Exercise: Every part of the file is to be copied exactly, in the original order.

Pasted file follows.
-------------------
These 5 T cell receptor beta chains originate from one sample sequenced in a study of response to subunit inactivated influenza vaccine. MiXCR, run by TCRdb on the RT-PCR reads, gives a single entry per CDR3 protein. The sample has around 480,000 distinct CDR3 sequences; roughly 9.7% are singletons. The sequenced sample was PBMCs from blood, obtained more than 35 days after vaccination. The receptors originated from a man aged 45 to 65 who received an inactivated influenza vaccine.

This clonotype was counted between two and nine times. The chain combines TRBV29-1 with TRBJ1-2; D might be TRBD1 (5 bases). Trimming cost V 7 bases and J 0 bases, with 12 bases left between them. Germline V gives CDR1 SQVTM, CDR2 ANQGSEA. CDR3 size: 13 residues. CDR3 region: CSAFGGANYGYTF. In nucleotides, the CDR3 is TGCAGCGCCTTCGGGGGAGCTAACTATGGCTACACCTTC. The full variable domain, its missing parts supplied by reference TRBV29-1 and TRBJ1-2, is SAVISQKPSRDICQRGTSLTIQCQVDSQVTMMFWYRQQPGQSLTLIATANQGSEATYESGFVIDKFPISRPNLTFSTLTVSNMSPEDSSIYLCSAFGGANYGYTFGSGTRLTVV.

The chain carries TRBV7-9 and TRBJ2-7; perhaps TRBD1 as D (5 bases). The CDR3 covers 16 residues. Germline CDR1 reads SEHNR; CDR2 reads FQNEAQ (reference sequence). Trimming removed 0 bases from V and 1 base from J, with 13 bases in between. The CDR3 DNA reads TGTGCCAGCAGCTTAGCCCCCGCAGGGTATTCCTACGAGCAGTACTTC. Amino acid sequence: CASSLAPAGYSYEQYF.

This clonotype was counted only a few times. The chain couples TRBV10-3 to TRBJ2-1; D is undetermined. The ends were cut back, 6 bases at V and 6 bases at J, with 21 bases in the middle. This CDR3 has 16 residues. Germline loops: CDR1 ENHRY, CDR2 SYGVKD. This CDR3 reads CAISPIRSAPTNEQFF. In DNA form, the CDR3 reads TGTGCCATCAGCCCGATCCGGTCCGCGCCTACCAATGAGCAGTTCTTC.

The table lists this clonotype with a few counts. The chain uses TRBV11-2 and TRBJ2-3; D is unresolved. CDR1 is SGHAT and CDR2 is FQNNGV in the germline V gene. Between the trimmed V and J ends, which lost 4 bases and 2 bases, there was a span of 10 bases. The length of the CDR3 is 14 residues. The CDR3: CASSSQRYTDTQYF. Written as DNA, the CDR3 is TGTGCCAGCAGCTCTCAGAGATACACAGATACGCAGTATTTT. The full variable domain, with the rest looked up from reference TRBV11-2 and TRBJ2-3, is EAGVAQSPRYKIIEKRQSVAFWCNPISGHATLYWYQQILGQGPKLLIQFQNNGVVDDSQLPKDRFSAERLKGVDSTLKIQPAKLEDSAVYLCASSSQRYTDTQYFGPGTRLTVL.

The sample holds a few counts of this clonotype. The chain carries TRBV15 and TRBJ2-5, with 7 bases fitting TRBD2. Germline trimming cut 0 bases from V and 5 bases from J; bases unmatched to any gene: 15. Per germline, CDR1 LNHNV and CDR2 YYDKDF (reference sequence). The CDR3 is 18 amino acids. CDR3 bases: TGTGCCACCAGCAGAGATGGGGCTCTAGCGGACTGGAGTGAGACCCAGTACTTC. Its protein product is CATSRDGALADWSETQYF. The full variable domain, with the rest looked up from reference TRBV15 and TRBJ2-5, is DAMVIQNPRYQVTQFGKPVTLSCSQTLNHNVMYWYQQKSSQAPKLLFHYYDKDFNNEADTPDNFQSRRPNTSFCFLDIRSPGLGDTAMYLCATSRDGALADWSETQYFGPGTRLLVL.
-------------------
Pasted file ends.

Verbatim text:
These 5 T cell receptor beta chains originate from one sample sequenced in a study of response to subunit inactivated influenza vaccine. MiXCR, run by TCRdb on the RT-PCR reads, gives a single entry per CDR3 protein. The sample has around 480,000 distinct CDR3 sequences; roughly 9.7% are singletons. The sequenced sample was PBMCs from blood, obtained more than 35 days after vaccination. The receptors originated from a man aged 45 to 65 who received an inactivated influenza vaccine.

This clonotype was counted between two and nine times. The chain combines TRBV29-1 with TRBJ1-2; D might be TRBD1 (5 bases). Trimming cost V 7 bases and J 0 bases, with 12 bases left between them. Germline V gives CDR1 SQVTM, CDR2 ANQGSEA. CDR3 size: 13 residues. CDR3 region: CSAFGGANYGYTF. In nucleotides, the CDR3 is TGCAGCGCCTTCGGGGGAGCTAACTATGGCTACACCTTC. The full variable domain, its missing parts supplied by reference TRBV29-1 and TRBJ1-2, is SAVISQKPSRDICQRGTSLTIQCQVDSQVTMMFWYRQQPGQSLTLIATANQGSEATYESGFVIDKFPISRPNLTFSTLTVSNMSPEDSSIYLCSAFGGANYGYTFGSGTRLTVV.

The chain carries TRBV7-9 and TRBJ2-7; perhaps TRBD1 as D (5 bases). The CDR3 covers 16 residues. Germline CDR1 reads SEHNR; CDR2 reads FQNEAQ (reference sequence). Trimming removed 0 bases from V and 1 base from J, with 13 bases in between. The CDR3 DNA reads TGTGCCAGCAGCTTAGCCCCCGCAGGGTATTCCTACGAGCAGTACTTC. Amino acid sequence: CASSLAPAGYSYEQYF.

This clonotype was counted only a few times. The chain couples TRBV10-3 to TRBJ2-1; D is undetermined. The ends were cut back, 6 bases at V and 6 bases at J, with 21 bases in the middle. This CDR3 has 16 residues. Germline loops: CDR1 ENHRY, CDR2 SYGVKD. This CDR3 reads CAISPIRSAPTNEQFF. In DNA form, the CDR3 reads TGTGCCATCAGCCCGATCCGGTCCGCGCCTACCAATGAGCAGTTCTTC.

The table lists this clonotype with a few counts. The chain uses TRBV11-2 and TRBJ2-3; D is unresolved. CDR1 is SGHAT and CDR2 is FQNNGV in the germline V gene. Between the trimmed V and J ends, which lost 4 bases and 2 bases, there was a span of 10 bases. The length of the CDR3 is 14 residues. The CDR3: CASSSQRYTDTQYF. Written as DNA, the CDR3 is TGTGCCAGCAGCTCTCAGAGATACACAGATACGCAGTATTTT. The full variable domain, with the rest looked up from reference TRBV11-2 and TRBJ2-3, is EAGVAQSPRYKIIEKRQSVAFWCNPISGHATLYWYQQILGQGPKLLIQFQNNGVVDDSQLPKDRFSAERLKGVDSTLKIQPAKLEDSAVYLCASSSQRYTDTQYFGPGTRLTVL.

The sample holds a few counts of this clonotype. The chain carries TRBV15 and TRBJ2-5, with 7 bases fitting TRBD2. Germline trimming cut 0 bases from V and 5 bases from J; bases unmatched to any gene: 15. Per germline, CDR1 LNHNV and CDR2 YYDKDF (reference sequence). The CDR3 is 18 amino acids. CDR3 bases: TGTGCCACCAGCAGAGATGGGGCTCTAGCGGACTGGAGTGAGACCCAGTACTTC. Its protein product is CATSRDGALADWSETQYF. The full variable domain, with the rest looked up from reference TRBV15 and TRBJ2-5, is DAMVIQNPRYQVTQFGKPVTLSCSQTLNHNVMYWYQQKSSQAPKLLFHYYDKDFNNEADTPDNFQSRRPNTSFCFLDIRSPGLGDTAMYLCATSRDGALADWSETQYFGPGTRLLVL.